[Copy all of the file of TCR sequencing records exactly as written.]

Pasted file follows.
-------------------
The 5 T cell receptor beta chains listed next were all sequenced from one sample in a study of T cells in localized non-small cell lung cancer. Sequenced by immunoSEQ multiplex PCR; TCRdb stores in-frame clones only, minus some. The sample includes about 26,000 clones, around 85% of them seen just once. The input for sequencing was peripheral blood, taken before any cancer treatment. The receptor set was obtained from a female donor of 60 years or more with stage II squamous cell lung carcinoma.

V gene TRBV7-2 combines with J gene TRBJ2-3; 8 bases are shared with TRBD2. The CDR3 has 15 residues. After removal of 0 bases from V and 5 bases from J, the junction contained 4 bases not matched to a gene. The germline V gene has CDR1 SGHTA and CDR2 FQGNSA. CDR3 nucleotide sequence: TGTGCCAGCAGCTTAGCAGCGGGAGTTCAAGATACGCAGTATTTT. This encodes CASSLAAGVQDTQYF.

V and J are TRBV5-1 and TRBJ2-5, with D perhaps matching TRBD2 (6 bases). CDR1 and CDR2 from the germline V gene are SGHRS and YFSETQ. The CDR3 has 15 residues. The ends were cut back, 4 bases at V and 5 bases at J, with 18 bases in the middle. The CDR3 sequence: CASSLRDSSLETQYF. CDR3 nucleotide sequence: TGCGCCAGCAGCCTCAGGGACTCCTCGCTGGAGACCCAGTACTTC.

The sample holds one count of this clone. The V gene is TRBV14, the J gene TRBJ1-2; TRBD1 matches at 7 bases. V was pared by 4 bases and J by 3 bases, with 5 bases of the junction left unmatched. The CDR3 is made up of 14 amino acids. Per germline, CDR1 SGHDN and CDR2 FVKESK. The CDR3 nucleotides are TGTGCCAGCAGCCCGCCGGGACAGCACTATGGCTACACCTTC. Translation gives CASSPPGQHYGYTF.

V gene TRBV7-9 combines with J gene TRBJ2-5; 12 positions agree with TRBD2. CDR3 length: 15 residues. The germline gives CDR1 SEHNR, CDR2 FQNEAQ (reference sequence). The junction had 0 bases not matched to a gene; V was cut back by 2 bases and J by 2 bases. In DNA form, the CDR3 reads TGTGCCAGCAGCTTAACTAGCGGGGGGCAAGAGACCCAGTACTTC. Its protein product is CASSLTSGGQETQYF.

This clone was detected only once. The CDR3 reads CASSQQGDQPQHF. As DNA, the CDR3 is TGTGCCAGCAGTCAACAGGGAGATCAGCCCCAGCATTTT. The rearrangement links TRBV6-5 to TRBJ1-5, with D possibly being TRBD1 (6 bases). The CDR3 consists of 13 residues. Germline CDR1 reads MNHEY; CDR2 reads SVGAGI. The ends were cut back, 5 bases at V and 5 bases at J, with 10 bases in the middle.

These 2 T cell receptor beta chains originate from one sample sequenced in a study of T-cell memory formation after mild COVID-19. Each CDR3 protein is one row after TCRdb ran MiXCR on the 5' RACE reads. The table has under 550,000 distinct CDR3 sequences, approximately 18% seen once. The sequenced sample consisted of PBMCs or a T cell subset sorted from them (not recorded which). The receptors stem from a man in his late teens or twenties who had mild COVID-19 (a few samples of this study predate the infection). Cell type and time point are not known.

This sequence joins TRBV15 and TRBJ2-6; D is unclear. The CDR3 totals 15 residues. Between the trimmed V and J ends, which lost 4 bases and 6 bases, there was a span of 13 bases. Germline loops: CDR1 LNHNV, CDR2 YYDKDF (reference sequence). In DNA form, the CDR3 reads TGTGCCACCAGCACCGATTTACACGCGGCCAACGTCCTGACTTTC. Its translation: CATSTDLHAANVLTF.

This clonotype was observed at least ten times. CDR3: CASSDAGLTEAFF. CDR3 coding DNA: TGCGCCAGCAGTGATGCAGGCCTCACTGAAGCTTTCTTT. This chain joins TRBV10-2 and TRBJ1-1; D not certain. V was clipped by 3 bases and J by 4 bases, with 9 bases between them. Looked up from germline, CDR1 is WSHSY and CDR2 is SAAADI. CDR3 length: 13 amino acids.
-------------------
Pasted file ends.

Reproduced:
The 5 T cell receptor beta chains listed next were all sequenced from one sample in a study of T cells in localized non-small cell lung cancer. Sequenced by immunoSEQ multiplex PCR; TCRdb stores in-frame clones only, minus some. The sample includes about 26,000 clones, around 85% of them seen just once. The input for sequencing was peripheral blood, taken before any cancer treatment. The receptor set was obtained from a female donor of 60 years or more with stage II squamous cell lung carcinoma.

V gene TRBV7-2 combines with J gene TRBJ2-3; 8 bases are shared with TRBD2. The CDR3 has 15 residues. After removal of 0 bases from V and 5 bases from J, the junction contained 4 bases not matched to a gene. The germline V gene has CDR1 SGHTA and CDR2 FQGNSA. CDR3 nucleotide sequence: TGTGCCAGCAGCTTAGCAGCGGGAGTTCAAGATACGCAGTATTTT. This encodes CASSLAAGVQDTQYF.

V and J are TRBV5-1 and TRBJ2-5, with D perhaps matching TRBD2 (6 bases). CDR1 and CDR2 from the germline V gene are SGHRS and YFSETQ. The CDR3 has 15 residues. The ends were cut back, 4 bases at V and 5 bases at J, with 18 bases in the middle. The CDR3 sequence: CASSLRDSSLETQYF. CDR3 nucleotide sequence: TGCGCCAGCAGCCTCAGGGACTCCTCGCTGGAGACCCAGTACTTC.

The sample holds one count of this clone. The V gene is TRBV14, the J gene TRBJ1-2; TRBD1 matches at 7 bases. V was pared by 4 bases and J by 3 bases, with 5 bases of the junction left unmatched. The CDR3 is made up of 14 amino acids. Per germline, CDR1 SGHDN and CDR2 FVKESK. The CDR3 nucleotides are TGTGCCAGCAGCCCGCCGGGACAGCACTATGGCTACACCTTC. Translation gives CASSPPGQHYGYTF.

V gene TRBV7-9 combines with J gene TRBJ2-5; 12 positions agree with TRBD2. CDR3 length: 15 residues. The germline gives CDR1 SEHNR, CDR2 FQNEAQ (reference sequence). The junction had 0 bases not matched to a gene; V was cut back by 2 bases and J by 2 bases. In DNA form, the CDR3 reads TGTGCCAGCAGCTTAACTAGCGGGGGGCAAGAGACCCAGTACTTC. Its protein product is CASSLTSGGQETQYF.

This clone was detected only once. The CDR3 reads CASSQQGDQPQHF. As DNA, the CDR3 is TGTGCCAGCAGTCAACAGGGAGATCAGCCCCAGCATTTT. The rearrangement links TRBV6-5 to TRBJ1-5, with D possibly being TRBD1 (6 bases). The CDR3 consists of 13 residues. Germline CDR1 reads MNHEY; CDR2 reads SVGAGI. The ends were cut back, 5 bases at V and 5 bases at J, with 10 bases in the middle.

These 2 T cell receptor beta chains originate from one sample sequenced in a study of T-cell memory formation after mild COVID-19. Each CDR3 protein is one row after TCRdb ran MiXCR on the 5' RACE reads. The table has under 550,000 distinct CDR3 sequences, approximately 18% seen once. The sequenced sample consisted of PBMCs or a T cell subset sorted from them (not recorded which). The receptors stem from a man in his late teens or twenties who had mild COVID-19 (a few samples of this study predate the infection). Cell type and time point are not known.

This sequence joins TRBV15 and TRBJ2-6; D is unclear. The CDR3 totals 15 residues. Between the trimmed V and J ends, which lost 4 bases and 6 bases, there was a span of 13 bases. Germline loops: CDR1 LNHNV, CDR2 YYDKDF (reference sequence). In DNA form, the CDR3 reads TGTGCCACCAGCACCGATTTACACGCGGCCAACGTCCTGACTTTC. Its translation: CATSTDLHAANVLTF.

This clonotype was observed at least ten times. CDR3: CASSDAGLTEAFF. CDR3 coding DNA: TGCGCCAGCAGTGATGCAGGCCTCACTGAAGCTTTCTTT. This chain joins TRBV10-2 and TRBJ1-1; D not certain. V was clipped by 3 bases and J by 4 bases, with 9 bases between them. Looked up from germline, CDR1 is WSHSY and CDR2 is SAAADI. CDR3 length: 13 amino acids.